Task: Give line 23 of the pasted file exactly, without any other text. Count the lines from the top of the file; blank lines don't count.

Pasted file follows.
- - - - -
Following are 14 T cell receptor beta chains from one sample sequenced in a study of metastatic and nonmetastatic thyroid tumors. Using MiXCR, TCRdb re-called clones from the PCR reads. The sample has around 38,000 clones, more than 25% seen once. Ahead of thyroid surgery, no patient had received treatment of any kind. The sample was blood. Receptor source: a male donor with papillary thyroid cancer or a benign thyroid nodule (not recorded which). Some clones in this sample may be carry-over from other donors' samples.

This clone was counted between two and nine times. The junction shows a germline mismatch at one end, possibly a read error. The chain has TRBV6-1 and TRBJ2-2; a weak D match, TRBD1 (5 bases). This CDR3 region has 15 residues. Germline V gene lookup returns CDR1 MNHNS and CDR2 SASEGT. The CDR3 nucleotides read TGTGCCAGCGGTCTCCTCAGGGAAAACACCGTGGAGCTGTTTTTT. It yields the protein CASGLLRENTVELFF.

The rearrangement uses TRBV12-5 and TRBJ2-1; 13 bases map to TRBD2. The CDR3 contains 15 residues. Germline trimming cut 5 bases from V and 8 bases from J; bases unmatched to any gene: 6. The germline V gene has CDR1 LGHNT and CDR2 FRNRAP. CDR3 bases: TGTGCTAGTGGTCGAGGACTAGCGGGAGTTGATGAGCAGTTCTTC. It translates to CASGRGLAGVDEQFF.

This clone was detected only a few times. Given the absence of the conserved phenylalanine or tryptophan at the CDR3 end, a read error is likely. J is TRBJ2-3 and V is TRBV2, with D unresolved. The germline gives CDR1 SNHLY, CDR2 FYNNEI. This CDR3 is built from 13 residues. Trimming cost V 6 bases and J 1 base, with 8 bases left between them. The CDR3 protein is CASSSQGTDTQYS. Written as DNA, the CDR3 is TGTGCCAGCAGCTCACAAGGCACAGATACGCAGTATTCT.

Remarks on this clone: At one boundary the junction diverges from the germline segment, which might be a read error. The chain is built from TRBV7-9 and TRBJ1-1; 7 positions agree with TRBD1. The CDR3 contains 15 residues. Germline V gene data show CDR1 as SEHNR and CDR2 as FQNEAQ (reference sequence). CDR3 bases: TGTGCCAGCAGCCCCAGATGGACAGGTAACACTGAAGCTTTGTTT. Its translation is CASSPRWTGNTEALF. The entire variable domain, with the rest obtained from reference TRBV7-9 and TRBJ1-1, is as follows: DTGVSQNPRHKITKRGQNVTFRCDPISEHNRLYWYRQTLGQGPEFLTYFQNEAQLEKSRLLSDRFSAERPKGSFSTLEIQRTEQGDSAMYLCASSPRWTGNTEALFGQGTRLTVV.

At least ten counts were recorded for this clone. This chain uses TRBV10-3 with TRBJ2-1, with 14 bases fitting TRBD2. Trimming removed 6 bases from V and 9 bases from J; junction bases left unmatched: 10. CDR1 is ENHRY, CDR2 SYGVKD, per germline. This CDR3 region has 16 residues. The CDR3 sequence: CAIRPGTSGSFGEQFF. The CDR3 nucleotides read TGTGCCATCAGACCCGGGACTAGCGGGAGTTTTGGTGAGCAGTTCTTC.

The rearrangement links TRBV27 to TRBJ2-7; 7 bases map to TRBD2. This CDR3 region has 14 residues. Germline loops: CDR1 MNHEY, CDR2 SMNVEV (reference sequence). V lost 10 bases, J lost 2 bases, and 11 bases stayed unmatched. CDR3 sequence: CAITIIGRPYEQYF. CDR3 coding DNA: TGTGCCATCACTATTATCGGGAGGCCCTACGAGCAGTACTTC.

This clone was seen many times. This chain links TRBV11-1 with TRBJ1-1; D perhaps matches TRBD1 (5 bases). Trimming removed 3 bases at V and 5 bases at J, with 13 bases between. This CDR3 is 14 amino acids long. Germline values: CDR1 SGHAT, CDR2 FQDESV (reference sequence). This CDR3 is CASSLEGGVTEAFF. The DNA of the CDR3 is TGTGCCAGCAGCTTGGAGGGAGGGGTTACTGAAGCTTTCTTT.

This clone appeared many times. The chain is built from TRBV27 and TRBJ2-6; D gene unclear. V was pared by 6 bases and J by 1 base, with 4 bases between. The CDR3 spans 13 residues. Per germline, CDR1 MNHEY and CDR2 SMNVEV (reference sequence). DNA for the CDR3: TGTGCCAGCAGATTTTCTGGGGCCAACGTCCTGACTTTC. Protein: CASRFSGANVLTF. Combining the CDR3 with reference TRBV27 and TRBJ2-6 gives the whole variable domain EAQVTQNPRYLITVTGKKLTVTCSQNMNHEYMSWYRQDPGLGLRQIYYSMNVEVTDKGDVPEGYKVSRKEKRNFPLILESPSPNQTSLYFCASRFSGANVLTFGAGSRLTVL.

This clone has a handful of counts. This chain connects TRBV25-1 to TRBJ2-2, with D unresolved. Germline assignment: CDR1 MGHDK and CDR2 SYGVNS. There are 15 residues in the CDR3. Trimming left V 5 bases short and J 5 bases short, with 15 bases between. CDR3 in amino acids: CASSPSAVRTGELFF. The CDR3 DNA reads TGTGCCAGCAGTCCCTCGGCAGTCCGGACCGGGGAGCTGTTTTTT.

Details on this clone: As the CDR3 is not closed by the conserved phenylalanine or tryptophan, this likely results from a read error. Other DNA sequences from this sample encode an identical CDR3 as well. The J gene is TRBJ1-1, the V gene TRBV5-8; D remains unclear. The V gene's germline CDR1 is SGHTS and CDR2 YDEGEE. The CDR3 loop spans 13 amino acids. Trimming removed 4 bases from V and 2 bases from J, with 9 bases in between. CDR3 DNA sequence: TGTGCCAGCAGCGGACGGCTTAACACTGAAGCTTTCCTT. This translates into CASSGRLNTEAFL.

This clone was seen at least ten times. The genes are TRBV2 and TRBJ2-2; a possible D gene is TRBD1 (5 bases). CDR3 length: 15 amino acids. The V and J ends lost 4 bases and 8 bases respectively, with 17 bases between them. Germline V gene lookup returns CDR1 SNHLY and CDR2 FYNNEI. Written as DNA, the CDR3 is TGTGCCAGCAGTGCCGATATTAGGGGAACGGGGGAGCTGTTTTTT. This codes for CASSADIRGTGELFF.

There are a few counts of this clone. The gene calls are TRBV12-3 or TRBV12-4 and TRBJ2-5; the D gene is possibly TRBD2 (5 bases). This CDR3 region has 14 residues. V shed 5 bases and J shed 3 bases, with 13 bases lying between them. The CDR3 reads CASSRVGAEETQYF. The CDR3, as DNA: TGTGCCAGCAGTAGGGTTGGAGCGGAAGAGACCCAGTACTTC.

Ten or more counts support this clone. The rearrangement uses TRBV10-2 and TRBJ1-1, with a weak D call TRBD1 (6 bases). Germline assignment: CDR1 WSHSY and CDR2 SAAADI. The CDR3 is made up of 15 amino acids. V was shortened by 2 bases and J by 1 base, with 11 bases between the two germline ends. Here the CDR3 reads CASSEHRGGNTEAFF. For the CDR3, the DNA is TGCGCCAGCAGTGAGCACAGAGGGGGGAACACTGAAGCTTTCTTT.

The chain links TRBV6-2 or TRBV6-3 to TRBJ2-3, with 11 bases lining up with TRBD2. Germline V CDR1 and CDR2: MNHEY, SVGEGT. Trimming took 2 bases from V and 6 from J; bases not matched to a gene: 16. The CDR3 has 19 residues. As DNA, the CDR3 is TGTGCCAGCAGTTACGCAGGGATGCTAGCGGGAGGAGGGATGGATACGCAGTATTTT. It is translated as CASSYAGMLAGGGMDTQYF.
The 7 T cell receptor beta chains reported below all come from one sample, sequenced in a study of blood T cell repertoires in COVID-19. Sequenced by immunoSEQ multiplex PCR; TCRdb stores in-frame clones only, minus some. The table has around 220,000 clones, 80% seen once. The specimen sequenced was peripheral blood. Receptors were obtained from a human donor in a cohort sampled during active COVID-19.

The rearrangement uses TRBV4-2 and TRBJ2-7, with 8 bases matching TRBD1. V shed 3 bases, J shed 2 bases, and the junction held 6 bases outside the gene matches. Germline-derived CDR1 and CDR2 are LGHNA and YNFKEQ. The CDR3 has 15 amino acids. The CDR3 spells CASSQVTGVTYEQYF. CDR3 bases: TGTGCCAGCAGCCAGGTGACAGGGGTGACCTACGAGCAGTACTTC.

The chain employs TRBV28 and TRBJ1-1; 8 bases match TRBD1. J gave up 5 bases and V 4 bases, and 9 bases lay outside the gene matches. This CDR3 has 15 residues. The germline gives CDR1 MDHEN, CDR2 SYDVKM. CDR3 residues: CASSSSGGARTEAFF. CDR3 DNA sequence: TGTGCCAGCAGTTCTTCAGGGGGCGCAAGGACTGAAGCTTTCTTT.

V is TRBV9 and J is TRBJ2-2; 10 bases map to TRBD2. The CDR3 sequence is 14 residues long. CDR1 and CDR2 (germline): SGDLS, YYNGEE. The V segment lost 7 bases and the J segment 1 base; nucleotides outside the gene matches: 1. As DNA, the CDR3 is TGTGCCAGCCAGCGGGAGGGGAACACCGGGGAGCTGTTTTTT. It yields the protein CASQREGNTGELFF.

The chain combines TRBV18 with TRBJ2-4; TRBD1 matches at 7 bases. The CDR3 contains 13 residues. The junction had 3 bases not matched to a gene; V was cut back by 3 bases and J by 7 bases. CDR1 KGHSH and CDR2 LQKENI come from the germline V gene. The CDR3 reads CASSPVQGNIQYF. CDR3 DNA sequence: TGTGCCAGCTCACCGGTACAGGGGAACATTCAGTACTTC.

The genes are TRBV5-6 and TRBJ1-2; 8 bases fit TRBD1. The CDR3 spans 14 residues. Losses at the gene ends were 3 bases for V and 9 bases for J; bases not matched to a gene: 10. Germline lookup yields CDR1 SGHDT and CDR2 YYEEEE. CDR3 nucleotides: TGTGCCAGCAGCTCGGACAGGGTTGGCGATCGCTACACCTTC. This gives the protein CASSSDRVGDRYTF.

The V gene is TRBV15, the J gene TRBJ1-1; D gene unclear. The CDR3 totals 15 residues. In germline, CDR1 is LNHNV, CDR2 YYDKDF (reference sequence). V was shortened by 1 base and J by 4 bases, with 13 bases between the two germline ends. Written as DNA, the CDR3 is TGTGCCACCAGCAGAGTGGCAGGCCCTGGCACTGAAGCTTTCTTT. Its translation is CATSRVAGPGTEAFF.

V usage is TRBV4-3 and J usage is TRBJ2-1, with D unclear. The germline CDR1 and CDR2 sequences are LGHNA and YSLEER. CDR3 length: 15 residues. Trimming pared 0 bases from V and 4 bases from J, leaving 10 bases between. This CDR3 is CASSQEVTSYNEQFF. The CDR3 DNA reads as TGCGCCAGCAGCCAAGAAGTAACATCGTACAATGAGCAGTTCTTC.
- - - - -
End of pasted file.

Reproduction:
V usage is TRBV4-3 and J usage is TRBJ2-1, with D unclear. The germline CDR1 and CDR2 sequences are LGHNA and YSLEER. CDR3 length: 15 residues. Trimming pared 0 bases from V and 4 bases from J, leaving 10 bases between. This CDR3 is CASSQEVTSYNEQFF. The CDR3 DNA reads as TGCGCCAGCAGCCAAGAAGTAACATCGTACAATGAGCAGTTCTTC.